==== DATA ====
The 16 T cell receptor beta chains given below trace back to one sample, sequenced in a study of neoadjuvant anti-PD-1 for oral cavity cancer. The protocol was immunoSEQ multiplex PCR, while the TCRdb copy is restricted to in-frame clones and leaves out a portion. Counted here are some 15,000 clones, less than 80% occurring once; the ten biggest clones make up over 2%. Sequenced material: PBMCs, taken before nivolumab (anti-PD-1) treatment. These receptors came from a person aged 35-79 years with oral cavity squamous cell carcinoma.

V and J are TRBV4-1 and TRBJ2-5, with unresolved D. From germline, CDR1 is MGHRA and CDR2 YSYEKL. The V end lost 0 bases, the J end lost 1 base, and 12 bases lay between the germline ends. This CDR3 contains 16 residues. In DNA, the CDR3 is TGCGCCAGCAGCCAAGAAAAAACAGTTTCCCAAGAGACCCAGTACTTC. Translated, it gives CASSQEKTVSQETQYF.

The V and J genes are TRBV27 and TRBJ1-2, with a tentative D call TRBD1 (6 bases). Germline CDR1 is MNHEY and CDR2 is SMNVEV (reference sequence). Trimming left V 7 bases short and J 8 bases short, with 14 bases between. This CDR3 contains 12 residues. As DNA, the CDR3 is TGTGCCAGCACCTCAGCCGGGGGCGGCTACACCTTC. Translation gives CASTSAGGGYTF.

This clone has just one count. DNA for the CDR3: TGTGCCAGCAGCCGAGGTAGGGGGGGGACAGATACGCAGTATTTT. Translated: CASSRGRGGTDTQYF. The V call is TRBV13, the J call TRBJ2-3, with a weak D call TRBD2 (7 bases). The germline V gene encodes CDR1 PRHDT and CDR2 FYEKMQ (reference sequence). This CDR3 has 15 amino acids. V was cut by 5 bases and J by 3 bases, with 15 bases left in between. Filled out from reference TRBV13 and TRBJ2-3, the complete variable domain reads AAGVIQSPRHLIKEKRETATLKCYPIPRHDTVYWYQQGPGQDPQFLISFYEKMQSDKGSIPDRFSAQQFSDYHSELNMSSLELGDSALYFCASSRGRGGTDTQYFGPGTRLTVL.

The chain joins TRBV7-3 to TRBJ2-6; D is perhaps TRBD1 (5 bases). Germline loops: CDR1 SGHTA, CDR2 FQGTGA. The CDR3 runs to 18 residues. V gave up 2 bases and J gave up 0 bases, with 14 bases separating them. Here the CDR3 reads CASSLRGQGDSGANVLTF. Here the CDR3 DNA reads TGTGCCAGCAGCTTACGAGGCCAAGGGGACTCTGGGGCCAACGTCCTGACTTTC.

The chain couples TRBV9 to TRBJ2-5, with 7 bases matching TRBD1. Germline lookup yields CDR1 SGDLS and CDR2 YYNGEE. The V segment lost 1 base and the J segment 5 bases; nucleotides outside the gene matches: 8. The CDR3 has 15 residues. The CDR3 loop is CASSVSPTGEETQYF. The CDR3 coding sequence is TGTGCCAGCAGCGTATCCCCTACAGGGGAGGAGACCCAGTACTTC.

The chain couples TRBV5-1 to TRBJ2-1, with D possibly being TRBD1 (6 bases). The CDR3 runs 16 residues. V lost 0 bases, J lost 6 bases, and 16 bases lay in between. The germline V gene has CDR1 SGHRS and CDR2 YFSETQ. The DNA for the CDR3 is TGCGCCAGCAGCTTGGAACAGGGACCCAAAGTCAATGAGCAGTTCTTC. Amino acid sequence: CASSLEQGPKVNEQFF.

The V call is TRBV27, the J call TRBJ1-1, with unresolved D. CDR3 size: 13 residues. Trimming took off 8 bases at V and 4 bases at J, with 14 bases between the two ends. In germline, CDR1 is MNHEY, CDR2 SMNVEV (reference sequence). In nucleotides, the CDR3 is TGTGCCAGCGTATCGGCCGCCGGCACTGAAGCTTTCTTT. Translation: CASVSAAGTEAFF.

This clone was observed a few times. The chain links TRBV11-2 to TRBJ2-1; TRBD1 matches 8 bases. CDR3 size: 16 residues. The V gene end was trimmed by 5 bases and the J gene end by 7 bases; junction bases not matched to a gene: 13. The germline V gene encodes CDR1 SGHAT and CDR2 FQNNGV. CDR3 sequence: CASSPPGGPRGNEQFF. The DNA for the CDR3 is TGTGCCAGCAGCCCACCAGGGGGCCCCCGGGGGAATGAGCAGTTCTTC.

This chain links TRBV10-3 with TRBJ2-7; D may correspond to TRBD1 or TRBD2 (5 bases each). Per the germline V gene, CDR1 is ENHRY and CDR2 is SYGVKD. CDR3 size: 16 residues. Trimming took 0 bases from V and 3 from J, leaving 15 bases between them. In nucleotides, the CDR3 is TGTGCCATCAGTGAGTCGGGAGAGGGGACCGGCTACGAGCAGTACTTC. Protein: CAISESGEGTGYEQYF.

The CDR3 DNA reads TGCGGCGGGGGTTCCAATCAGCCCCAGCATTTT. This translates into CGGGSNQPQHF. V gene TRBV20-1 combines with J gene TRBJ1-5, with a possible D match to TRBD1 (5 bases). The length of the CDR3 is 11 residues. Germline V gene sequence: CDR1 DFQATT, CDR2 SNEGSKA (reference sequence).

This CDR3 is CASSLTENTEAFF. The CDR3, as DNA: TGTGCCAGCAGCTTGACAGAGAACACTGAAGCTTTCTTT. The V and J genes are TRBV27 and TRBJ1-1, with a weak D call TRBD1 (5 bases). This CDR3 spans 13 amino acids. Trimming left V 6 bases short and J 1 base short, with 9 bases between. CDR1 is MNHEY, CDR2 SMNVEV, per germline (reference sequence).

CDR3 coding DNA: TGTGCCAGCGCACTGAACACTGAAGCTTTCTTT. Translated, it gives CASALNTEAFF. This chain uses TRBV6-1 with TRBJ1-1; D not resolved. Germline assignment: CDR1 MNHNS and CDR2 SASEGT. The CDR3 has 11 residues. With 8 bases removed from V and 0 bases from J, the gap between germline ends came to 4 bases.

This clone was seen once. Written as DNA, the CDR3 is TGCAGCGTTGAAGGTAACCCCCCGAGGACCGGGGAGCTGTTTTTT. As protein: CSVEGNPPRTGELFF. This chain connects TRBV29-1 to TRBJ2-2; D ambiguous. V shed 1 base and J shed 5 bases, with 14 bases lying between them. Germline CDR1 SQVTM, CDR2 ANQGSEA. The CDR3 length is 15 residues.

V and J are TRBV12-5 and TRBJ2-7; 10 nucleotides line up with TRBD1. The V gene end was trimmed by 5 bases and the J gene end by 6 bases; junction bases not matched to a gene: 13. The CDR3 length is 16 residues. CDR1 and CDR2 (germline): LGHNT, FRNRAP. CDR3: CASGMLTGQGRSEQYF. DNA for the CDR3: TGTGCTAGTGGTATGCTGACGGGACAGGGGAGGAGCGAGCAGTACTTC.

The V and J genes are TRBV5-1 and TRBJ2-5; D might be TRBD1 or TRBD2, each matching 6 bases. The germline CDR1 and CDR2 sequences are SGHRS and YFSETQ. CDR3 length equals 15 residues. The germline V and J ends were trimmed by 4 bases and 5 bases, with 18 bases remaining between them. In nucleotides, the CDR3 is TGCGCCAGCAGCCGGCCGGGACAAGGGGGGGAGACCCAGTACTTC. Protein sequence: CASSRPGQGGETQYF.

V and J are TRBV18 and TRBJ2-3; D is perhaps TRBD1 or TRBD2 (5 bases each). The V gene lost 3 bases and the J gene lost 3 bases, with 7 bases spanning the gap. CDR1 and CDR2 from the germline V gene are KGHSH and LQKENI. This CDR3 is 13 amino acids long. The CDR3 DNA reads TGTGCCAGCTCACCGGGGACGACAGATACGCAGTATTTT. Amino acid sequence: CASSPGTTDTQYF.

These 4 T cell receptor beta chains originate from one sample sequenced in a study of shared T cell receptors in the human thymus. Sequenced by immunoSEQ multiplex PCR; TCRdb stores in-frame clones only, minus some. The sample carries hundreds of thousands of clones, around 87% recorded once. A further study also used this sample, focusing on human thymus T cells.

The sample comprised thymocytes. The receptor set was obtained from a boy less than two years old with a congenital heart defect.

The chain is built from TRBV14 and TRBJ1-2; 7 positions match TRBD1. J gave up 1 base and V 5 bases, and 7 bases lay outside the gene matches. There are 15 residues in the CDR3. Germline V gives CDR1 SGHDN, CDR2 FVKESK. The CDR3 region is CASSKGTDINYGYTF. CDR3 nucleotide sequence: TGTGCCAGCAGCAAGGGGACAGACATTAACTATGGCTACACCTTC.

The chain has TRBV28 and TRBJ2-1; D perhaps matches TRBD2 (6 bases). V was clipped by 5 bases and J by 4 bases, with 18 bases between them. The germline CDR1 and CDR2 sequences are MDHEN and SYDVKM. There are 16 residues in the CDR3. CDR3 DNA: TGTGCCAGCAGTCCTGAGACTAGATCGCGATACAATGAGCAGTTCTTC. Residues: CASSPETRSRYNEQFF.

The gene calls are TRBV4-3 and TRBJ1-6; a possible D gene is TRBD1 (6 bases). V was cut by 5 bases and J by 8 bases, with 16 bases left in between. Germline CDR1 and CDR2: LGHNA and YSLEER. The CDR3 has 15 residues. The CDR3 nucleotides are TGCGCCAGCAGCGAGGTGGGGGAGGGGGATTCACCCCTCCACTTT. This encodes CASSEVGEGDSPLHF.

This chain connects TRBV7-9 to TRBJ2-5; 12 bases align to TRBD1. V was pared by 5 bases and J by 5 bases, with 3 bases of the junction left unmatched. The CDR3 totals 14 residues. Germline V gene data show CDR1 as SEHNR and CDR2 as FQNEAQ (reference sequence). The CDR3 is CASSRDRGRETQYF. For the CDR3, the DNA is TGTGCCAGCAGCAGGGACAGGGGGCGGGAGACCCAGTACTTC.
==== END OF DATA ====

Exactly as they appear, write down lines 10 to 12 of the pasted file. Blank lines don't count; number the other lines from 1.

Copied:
This chain links TRBV10-3 with TRBJ2-7; D may correspond to TRBD1 or TRBD2 (5 bases each). Per the germline V gene, CDR1 is ENHRY and CDR2 is SYGVKD. CDR3 size: 16 residues. Trimming took 0 bases from V and 3 from J, leaving 15 bases between them. In nucleotides, the CDR3 is TGTGCCATCAGTGAGTCGGGAGAGGGGACCGGCTACGAGCAGTACTTC. Protein: CAISESGEGTGYEQYF.

The CDR3 DNA reads TGCGGCGGGGGTTCCAATCAGCCCCAGCATTTT. This translates into CGGGSNQPQHF. V gene TRBV20-1 combines with J gene TRBJ1-5, with a possible D match to TRBD1 (5 bases). The length of the CDR3 is 11 residues. Germline V gene sequence: CDR1 DFQATT, CDR2 SNEGSKA (reference sequence).

This CDR3 is CASSLTENTEAFF. The CDR3, as DNA: TGTGCCAGCAGCTTGACAGAGAACACTGAAGCTTTCTTT. The V and J genes are TRBV27 and TRBJ1-1, with a weak D call TRBD1 (5 bases). This CDR3 spans 13 amino acids. Trimming left V 6 bases short and J 1 base short, with 9 bases between. CDR1 is MNHEY, CDR2 SMNVEV, per germline (reference sequence).